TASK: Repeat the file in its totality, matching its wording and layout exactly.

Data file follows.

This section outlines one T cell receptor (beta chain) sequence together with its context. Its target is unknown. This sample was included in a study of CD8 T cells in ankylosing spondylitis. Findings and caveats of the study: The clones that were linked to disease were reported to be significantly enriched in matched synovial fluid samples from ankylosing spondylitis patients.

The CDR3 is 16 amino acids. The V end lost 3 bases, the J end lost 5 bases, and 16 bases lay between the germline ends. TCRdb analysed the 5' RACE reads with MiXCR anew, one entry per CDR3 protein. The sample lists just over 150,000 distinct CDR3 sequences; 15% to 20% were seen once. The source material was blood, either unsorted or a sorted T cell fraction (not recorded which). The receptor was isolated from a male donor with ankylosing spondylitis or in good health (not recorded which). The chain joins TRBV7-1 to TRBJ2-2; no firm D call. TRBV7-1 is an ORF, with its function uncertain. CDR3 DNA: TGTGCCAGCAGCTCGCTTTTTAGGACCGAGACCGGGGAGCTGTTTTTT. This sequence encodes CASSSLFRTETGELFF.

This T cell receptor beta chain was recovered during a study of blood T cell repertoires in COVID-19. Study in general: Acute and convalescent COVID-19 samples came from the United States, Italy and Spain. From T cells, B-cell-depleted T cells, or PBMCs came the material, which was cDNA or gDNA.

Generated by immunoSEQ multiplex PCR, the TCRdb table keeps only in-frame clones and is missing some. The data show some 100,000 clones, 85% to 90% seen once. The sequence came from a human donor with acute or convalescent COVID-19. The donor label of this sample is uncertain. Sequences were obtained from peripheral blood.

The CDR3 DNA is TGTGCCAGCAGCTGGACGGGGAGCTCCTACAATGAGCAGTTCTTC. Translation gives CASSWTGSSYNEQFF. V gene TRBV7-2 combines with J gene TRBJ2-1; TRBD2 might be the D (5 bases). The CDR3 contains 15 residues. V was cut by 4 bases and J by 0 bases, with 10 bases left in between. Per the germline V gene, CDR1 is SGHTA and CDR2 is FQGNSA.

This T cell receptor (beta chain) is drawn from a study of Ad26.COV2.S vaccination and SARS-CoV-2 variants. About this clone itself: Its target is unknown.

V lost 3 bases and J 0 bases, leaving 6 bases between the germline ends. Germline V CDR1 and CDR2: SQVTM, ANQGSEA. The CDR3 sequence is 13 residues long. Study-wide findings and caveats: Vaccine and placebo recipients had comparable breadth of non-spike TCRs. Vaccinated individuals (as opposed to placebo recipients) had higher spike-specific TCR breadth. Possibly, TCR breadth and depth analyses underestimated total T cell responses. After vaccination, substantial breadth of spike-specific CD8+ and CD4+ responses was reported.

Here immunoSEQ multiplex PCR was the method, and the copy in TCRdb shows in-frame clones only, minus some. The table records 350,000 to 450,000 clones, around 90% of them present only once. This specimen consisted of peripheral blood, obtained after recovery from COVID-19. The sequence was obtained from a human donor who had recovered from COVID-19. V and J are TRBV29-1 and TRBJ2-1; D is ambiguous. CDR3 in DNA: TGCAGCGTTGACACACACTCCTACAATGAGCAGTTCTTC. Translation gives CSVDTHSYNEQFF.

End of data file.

This section outlines one T cell receptor (beta chain) sequence together with its context. Its target is unknown. This sample was included in a study of CD8 T cells in ankylosing spondylitis. Findings and caveats of the study: The clones that were linked to disease were reported to be significantly enriched in matched synovial fluid samples from ankylosing spondylitis patients.

The CDR3 is 16 amino acids. The V end lost 3 bases, the J end lost 5 bases, and 16 bases lay between the germline ends. TCRdb analysed the 5' RACE reads with MiXCR anew, one entry per CDR3 protein. The sample lists just over 150,000 distinct CDR3 sequences; 15% to 20% were seen once. The source material was blood, either unsorted or a sorted T cell fraction (not recorded which). The receptor was isolated from a male donor with ankylosing spondylitis or in good health (not recorded which). The chain joins TRBV7-1 to TRBJ2-2; no firm D call. TRBV7-1 is an ORF, with its function uncertain. CDR3 DNA: TGTGCCAGCAGCTCGCTTTTTAGGACCGAGACCGGGGAGCTGTTTTTT. This sequence encodes CASSSLFRTETGELFF.

This T cell receptor beta chain was recovered during a study of blood T cell repertoires in COVID-19. Study in general: Acute and convalescent COVID-19 samples came from the United States, Italy and Spain. From T cells, B-cell-depleted T cells, or PBMCs came the material, which was cDNA or gDNA.

Generated by immunoSEQ multiplex PCR, the TCRdb table keeps only in-frame clones and is missing some. The data show some 100,000 clones, 85% to 90% seen once. The sequence came from a human donor with acute or convalescent COVID-19. The donor label of this sample is uncertain. Sequences were obtained from peripheral blood.

The CDR3 DNA is TGTGCCAGCAGCTGGACGGGGAGCTCCTACAATGAGCAGTTCTTC. Translation gives CASSWTGSSYNEQFF. V gene TRBV7-2 combines with J gene TRBJ2-1; TRBD2 might be the D (5 bases). The CDR3 contains 15 residues. V was cut by 4 bases and J by 0 bases, with 10 bases left in between. Per the germline V gene, CDR1 is SGHTA and CDR2 is FQGNSA.

This T cell receptor (beta chain) is drawn from a study of Ad26.COV2.S vaccination and SARS-CoV-2 variants. About this clone itself: Its target is unknown.

V lost 3 bases and J 0 bases, leaving 6 bases between the germline ends. Germline V CDR1 and CDR2: SQVTM, ANQGSEA. The CDR3 sequence is 13 residues long. Study-wide findings and caveats: Vaccine and placebo recipients had comparable breadth of non-spike TCRs. Vaccinated individuals (as opposed to placebo recipients) had higher spike-specific TCR breadth. Possibly, TCR breadth and depth analyses underestimated total T cell responses. After vaccination, substantial breadth of spike-specific CD8+ and CD4+ responses was reported.

Here immunoSEQ multiplex PCR was the method, and the copy in TCRdb shows in-frame clones only, minus some. The table records 350,000 to 450,000 clones, around 90% of them present only once. This specimen consisted of peripheral blood, obtained after recovery from COVID-19. The sequence was obtained from a human donor who had recovered from COVID-19. V and J are TRBV29-1 and TRBJ2-1; D is ambiguous. CDR3 in DNA: TGCAGCGTTGACACACACTCCTACAATGAGCAGTTCTTC. Translation gives CSVDTHSYNEQFF.